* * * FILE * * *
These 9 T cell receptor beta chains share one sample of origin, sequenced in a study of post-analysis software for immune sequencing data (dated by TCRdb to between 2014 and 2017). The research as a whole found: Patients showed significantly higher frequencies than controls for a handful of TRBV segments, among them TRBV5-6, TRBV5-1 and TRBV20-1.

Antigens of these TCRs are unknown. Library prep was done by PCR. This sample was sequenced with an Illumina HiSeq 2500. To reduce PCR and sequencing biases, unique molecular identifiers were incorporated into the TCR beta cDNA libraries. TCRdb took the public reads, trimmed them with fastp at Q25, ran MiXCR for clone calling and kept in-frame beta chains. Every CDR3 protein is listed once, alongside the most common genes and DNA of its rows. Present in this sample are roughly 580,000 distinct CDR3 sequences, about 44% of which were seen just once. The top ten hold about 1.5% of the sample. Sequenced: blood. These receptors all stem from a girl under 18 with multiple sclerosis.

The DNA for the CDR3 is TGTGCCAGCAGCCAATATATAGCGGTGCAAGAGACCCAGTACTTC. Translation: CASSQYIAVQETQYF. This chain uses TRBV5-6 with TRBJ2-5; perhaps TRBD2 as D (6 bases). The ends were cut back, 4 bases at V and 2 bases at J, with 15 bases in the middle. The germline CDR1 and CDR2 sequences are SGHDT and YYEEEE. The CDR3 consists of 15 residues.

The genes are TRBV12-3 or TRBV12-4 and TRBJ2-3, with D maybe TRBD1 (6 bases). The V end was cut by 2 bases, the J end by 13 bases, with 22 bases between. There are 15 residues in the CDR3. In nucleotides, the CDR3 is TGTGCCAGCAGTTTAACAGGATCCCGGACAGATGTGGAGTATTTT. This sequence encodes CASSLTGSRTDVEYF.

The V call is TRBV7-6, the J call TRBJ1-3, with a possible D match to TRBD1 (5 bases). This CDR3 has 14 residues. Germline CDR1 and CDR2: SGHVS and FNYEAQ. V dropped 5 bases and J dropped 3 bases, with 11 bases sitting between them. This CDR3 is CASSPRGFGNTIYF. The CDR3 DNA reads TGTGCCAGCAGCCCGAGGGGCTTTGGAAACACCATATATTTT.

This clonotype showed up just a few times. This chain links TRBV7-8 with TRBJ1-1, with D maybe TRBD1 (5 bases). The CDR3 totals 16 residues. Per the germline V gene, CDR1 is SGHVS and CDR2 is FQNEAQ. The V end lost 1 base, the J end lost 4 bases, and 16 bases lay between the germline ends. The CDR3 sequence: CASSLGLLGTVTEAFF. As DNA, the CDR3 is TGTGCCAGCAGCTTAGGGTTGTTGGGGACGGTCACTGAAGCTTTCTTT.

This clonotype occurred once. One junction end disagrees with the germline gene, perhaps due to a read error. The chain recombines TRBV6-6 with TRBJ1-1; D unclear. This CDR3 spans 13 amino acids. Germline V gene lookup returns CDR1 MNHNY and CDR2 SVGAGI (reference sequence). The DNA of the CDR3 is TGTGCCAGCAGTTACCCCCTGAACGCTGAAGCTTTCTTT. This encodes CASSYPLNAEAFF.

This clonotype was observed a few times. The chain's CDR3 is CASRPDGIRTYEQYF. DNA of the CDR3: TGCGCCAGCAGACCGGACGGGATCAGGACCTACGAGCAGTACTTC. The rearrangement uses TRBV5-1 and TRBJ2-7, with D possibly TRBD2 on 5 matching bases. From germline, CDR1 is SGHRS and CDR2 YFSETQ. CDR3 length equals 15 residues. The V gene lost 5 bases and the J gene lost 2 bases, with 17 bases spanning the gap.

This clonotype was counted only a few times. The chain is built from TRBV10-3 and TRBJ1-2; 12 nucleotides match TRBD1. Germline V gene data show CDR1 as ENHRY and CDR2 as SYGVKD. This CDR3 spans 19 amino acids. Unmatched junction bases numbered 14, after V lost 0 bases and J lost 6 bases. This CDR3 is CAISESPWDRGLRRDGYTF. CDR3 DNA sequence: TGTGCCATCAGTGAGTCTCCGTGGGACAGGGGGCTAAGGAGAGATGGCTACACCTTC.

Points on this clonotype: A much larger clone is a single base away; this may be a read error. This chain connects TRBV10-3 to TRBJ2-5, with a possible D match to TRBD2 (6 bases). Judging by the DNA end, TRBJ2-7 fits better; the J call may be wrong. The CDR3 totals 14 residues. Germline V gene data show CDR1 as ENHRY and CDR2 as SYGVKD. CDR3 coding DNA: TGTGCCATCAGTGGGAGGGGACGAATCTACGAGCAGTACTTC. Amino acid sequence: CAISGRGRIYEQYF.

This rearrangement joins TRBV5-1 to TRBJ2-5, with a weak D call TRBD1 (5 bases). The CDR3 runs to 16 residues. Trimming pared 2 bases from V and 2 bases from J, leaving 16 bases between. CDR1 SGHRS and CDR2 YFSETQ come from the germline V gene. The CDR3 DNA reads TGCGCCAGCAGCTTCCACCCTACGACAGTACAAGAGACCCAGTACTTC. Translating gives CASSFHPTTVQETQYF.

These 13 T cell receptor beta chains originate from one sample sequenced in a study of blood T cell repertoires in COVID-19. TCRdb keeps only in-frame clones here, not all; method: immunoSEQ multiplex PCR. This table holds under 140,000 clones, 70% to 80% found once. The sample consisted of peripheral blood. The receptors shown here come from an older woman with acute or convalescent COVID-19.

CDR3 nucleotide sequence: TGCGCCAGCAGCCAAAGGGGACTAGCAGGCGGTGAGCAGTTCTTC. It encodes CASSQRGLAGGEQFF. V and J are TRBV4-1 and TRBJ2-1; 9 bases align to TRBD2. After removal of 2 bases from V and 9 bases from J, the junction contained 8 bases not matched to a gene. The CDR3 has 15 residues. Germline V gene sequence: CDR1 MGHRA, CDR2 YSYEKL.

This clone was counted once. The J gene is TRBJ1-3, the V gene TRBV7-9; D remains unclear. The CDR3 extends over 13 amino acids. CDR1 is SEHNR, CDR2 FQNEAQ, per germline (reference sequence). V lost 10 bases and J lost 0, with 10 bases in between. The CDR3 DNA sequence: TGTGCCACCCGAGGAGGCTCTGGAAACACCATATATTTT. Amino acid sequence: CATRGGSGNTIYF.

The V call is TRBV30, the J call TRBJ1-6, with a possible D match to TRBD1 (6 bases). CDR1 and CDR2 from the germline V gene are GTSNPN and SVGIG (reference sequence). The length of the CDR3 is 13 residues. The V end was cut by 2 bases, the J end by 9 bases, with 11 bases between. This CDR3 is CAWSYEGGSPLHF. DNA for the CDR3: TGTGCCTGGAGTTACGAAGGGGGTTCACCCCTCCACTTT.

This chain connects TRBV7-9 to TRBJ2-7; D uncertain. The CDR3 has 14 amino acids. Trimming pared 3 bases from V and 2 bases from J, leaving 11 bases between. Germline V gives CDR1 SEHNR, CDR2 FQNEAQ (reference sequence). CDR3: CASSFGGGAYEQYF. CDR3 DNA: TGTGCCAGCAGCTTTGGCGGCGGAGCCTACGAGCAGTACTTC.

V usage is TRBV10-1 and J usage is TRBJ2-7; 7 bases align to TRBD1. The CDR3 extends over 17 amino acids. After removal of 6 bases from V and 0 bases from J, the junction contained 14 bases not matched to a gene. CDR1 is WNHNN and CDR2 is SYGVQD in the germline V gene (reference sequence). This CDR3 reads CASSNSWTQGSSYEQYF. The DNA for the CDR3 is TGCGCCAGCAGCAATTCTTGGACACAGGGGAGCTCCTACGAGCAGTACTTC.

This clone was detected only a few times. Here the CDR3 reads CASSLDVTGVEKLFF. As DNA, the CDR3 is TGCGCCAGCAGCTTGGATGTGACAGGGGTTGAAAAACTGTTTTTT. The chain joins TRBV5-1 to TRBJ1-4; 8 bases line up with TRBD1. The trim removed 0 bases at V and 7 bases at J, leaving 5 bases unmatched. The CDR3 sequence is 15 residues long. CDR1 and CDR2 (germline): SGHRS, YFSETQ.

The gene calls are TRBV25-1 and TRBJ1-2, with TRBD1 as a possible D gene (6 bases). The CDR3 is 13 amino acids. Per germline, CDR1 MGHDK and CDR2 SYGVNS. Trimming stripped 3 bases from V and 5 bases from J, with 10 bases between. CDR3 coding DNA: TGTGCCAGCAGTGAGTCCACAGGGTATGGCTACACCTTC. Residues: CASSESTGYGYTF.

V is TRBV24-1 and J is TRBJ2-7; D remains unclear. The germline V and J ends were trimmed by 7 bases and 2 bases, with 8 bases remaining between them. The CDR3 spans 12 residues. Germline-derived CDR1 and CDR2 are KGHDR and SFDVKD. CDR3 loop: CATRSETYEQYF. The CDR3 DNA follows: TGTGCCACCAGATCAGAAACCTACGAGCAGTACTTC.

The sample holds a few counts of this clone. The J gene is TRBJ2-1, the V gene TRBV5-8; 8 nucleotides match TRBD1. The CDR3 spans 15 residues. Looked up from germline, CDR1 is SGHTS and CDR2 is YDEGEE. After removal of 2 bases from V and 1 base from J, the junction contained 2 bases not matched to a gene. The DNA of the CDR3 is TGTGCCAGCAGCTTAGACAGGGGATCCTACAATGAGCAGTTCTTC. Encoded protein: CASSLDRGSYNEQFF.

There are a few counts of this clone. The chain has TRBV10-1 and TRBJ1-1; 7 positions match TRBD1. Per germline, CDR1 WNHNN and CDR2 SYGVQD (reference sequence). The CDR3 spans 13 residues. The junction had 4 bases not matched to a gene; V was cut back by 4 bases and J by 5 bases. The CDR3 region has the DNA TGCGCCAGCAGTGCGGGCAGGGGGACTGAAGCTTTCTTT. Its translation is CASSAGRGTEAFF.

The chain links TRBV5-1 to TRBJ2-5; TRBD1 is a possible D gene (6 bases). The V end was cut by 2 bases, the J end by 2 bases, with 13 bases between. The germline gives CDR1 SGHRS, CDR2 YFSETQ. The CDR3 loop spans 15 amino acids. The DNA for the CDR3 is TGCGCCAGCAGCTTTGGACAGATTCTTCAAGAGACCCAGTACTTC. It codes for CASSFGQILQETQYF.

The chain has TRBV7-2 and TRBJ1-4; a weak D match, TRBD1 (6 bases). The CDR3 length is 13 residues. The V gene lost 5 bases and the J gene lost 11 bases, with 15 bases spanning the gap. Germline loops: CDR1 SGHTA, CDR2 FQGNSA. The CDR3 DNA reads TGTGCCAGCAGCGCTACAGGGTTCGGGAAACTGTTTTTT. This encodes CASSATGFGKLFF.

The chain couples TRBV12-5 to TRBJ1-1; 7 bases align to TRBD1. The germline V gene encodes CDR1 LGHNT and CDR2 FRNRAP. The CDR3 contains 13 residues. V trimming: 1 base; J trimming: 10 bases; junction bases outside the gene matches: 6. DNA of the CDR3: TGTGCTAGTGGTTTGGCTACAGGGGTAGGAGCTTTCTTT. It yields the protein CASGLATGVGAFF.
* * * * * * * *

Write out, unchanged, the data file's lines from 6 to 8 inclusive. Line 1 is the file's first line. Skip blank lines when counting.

This clonotype showed up just a few times. This chain links TRBV7-8 with TRBJ1-1, with D maybe TRBD1 (5 bases). The CDR3 totals 16 residues. Per the germline V gene, CDR1 is SGHVS and CDR2 is FQNEAQ. The V end lost 1 base, the J end lost 4 bases, and 16 bases lay between the germline ends. The CDR3 sequence: CASSLGLLGTVTEAFF. As DNA, the CDR3 is TGTGCCAGCAGCTTAGGGTTGTTGGGGACGGTCACTGAAGCTTTCTTT.

This clonotype occurred once. One junction end disagrees with the germline gene, perhaps due to a read error. The chain recombines TRBV6-6 with TRBJ1-1; D unclear. This CDR3 spans 13 amino acids. Germline V gene lookup returns CDR1 MNHNY and CDR2 SVGAGI (reference sequence). The DNA of the CDR3 is TGTGCCAGCAGTTACCCCCTGAACGCTGAAGCTTTCTTT. This encodes CASSYPLNAEAFF.

This clonotype was observed a few times. The chain's CDR3 is CASRPDGIRTYEQYF. DNA of the CDR3: TGCGCCAGCAGACCGGACGGGATCAGGACCTACGAGCAGTACTTC. The rearrangement uses TRBV5-1 and TRBJ2-7, with D possibly TRBD2 on 5 matching bases. From germline, CDR1 is SGHRS and CDR2 YFSETQ. CDR3 length equals 15 residues. The V gene lost 5 bases and the J gene lost 2 bases, with 17 bases spanning the gap.